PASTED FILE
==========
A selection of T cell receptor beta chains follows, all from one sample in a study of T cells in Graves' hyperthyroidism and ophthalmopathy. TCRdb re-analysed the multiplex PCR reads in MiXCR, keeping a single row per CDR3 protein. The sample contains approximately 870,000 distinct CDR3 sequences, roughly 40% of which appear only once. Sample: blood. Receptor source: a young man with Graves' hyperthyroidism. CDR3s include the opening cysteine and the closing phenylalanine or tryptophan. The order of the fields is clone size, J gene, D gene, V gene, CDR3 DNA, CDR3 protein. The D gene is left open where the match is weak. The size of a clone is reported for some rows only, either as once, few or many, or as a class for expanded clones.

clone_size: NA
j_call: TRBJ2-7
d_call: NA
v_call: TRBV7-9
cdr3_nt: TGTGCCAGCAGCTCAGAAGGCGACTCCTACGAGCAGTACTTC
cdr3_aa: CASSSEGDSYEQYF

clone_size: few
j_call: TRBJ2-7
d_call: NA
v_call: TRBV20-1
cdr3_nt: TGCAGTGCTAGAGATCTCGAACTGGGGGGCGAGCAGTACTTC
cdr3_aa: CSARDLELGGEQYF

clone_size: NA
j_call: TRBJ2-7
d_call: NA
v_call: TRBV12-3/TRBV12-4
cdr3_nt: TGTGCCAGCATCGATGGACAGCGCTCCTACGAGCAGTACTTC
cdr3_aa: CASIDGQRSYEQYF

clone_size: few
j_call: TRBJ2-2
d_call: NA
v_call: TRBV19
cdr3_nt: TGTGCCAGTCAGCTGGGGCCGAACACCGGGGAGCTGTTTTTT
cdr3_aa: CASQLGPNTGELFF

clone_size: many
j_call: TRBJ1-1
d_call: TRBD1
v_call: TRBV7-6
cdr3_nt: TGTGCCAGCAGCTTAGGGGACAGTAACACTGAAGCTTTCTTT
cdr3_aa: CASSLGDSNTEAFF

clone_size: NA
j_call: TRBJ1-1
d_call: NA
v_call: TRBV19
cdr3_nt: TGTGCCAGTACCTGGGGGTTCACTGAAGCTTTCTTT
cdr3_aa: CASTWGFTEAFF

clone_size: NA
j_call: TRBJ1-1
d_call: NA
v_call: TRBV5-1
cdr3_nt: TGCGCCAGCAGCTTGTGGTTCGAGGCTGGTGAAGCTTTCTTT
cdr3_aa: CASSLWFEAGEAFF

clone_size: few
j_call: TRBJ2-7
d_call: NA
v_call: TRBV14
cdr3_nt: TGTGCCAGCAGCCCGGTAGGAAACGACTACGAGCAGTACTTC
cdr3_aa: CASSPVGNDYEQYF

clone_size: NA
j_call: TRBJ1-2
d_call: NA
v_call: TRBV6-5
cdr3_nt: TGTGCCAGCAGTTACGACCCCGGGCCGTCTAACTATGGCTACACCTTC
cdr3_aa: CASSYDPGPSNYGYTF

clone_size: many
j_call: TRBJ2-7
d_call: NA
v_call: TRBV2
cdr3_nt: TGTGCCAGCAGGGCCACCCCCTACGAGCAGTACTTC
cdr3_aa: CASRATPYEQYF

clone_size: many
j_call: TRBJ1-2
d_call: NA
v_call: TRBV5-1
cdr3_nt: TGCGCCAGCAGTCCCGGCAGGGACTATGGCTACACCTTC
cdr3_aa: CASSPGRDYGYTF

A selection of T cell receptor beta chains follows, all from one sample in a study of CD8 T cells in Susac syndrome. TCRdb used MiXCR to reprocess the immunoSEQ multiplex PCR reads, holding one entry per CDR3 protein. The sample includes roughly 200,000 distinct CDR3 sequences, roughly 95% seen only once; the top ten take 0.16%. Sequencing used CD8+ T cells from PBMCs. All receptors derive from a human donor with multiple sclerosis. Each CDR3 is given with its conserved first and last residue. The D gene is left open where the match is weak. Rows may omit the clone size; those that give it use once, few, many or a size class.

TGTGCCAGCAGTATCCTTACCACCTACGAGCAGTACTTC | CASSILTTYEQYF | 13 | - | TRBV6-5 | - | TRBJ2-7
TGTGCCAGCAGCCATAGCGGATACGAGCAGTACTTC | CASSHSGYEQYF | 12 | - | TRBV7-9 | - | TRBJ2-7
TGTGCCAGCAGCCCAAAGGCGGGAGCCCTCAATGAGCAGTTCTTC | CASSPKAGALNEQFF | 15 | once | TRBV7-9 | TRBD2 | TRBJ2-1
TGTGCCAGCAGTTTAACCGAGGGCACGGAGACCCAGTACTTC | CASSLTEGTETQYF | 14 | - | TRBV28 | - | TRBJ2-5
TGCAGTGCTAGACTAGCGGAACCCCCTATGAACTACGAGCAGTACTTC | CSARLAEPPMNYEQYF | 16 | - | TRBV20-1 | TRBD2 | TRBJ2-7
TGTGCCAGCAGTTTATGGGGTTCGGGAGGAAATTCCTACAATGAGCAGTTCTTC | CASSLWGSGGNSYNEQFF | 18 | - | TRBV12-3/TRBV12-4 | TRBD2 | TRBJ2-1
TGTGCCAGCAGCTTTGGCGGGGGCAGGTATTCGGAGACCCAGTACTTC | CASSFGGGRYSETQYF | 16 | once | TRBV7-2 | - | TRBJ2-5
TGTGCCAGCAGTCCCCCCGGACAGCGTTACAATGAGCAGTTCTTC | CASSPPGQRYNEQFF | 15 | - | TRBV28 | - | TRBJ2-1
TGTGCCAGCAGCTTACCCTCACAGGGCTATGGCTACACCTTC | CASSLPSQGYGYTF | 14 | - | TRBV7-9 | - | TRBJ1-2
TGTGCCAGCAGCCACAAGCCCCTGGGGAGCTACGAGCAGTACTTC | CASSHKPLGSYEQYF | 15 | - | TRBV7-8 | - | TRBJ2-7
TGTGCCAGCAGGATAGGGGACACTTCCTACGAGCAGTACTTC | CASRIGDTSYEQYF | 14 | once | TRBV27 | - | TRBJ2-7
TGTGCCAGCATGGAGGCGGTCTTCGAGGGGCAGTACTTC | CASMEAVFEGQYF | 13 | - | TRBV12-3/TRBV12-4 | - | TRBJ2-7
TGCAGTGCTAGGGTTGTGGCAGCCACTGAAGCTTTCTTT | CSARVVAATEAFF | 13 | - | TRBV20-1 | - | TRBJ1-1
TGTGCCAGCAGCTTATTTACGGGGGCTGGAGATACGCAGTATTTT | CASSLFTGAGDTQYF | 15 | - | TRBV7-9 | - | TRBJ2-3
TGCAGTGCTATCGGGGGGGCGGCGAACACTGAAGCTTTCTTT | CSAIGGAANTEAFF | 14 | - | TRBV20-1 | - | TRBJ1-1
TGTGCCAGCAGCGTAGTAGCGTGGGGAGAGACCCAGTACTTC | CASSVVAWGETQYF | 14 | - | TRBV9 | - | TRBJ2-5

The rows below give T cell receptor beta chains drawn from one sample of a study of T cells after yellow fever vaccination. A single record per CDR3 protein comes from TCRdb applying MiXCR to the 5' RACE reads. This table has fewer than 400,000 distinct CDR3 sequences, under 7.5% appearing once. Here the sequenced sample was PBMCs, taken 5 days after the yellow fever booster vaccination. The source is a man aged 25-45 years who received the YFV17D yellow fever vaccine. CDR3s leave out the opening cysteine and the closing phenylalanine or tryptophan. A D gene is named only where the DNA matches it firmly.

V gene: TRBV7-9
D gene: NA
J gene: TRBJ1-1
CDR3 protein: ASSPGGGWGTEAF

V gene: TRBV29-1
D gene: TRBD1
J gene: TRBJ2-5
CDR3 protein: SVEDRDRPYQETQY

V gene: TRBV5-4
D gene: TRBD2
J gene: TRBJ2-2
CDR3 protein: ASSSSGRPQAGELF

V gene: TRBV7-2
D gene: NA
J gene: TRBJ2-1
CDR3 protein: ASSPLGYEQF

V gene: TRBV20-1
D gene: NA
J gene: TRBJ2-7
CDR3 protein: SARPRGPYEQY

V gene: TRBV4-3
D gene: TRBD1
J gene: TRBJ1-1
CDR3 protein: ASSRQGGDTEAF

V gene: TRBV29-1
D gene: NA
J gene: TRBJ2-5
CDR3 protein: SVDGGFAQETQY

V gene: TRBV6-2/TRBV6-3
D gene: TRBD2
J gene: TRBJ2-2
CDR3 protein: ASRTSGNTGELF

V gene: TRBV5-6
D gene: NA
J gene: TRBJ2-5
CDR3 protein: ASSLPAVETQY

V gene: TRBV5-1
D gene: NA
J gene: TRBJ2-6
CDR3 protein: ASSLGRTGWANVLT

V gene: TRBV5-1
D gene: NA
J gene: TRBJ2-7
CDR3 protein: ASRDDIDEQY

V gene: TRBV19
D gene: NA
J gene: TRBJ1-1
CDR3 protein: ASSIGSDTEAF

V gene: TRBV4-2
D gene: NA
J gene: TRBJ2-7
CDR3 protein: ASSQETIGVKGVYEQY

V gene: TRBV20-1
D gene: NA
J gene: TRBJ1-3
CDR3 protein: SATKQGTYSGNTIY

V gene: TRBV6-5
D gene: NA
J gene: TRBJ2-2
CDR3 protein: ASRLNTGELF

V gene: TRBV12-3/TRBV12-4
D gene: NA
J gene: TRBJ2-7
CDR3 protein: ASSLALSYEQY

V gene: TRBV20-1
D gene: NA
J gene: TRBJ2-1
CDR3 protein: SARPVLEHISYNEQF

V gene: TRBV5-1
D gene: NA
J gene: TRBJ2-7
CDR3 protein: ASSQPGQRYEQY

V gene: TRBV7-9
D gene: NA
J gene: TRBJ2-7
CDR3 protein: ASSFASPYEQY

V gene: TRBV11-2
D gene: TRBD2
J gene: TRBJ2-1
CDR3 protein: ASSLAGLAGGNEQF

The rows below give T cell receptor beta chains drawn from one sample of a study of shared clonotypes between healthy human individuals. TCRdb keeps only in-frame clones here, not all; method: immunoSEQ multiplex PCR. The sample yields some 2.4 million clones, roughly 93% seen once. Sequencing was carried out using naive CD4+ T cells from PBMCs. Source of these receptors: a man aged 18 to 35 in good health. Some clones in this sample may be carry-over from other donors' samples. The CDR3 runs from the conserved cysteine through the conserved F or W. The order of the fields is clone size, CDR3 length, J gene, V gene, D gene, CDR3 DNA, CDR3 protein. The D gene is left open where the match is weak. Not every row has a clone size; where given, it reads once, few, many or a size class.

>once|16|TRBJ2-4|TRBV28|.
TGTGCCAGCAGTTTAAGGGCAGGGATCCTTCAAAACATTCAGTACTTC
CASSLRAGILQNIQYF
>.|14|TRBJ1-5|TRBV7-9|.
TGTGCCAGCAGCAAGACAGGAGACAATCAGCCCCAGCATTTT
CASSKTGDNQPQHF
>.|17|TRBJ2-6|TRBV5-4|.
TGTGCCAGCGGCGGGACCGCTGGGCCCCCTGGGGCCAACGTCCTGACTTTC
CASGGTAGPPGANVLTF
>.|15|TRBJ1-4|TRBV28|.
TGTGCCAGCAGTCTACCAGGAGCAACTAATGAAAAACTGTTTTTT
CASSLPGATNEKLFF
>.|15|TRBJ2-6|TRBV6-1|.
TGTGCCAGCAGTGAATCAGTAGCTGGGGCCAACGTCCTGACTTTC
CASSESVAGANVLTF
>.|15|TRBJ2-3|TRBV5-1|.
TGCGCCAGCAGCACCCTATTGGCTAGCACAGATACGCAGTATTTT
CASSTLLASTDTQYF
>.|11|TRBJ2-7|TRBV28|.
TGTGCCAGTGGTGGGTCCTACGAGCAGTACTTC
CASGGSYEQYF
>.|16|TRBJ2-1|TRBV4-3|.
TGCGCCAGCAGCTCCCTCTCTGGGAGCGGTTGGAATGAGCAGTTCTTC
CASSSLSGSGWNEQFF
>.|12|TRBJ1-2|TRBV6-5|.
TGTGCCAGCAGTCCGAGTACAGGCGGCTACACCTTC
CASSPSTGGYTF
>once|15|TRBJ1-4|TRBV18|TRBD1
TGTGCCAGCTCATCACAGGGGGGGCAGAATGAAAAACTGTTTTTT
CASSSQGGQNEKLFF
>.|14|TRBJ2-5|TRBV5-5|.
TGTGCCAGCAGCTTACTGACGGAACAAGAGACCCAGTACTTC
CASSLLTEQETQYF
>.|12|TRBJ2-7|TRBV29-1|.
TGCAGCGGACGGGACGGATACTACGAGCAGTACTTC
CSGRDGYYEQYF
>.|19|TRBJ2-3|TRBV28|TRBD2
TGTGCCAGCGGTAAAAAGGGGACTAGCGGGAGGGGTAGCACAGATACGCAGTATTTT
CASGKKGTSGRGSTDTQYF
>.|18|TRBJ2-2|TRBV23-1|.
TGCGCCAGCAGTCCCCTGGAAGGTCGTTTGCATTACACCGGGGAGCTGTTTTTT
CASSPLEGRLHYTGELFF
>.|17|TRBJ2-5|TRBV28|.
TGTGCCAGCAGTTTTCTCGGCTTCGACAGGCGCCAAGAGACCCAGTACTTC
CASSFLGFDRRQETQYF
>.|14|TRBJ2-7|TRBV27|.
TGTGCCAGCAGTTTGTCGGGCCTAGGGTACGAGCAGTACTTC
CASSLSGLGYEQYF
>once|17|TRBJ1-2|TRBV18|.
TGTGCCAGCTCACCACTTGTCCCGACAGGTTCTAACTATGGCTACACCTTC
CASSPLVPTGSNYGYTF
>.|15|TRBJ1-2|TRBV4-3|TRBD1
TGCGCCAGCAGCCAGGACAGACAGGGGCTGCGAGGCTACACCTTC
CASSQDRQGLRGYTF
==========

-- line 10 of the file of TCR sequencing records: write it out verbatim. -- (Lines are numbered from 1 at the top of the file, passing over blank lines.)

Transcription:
d_call: NA